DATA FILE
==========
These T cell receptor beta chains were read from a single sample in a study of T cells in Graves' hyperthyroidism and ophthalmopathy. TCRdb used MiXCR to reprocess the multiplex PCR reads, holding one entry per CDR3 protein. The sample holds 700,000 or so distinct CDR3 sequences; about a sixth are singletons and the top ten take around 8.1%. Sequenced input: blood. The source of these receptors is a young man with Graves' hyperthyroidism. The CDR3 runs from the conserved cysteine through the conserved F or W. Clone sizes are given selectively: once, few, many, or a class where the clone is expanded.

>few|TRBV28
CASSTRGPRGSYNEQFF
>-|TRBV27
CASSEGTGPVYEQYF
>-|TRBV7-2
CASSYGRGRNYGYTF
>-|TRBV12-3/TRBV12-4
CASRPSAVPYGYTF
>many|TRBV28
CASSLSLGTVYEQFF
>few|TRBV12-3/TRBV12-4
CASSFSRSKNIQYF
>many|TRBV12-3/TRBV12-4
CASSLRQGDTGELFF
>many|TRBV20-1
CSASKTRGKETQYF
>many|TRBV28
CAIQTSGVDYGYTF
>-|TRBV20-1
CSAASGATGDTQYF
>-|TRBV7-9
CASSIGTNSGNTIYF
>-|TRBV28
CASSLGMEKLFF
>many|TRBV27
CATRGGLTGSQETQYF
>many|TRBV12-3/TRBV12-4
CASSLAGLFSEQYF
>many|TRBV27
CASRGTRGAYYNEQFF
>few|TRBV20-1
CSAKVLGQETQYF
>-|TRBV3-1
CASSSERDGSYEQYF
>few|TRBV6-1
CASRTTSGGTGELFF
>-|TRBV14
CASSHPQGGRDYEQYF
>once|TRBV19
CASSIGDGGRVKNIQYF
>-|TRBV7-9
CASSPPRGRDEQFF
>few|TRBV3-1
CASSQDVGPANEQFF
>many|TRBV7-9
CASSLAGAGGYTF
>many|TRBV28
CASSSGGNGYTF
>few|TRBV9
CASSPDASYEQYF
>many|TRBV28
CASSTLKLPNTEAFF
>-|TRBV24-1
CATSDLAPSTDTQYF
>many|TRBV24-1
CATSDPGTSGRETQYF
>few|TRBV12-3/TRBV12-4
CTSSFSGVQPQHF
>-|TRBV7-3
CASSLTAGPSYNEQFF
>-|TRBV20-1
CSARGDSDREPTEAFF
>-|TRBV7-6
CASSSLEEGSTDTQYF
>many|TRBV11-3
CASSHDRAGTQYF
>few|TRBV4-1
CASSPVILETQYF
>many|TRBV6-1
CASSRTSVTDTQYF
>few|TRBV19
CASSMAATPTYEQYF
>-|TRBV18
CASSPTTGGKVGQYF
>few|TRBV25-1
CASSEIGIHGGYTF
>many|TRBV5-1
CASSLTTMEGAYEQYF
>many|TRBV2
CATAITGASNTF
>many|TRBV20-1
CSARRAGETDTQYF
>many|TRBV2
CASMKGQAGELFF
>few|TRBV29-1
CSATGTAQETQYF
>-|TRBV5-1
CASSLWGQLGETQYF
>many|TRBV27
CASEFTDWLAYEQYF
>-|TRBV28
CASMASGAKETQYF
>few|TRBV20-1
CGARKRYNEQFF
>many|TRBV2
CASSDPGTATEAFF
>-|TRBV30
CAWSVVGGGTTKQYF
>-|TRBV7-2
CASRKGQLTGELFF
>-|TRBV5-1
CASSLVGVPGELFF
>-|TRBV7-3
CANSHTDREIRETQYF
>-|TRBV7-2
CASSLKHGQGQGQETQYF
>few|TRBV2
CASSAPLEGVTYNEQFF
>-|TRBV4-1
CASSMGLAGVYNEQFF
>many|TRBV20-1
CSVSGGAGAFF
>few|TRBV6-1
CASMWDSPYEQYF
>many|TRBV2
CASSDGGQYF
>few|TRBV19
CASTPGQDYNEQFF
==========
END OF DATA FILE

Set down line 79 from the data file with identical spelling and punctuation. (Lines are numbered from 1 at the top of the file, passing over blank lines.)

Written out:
CASSLTTMEGAYEQYF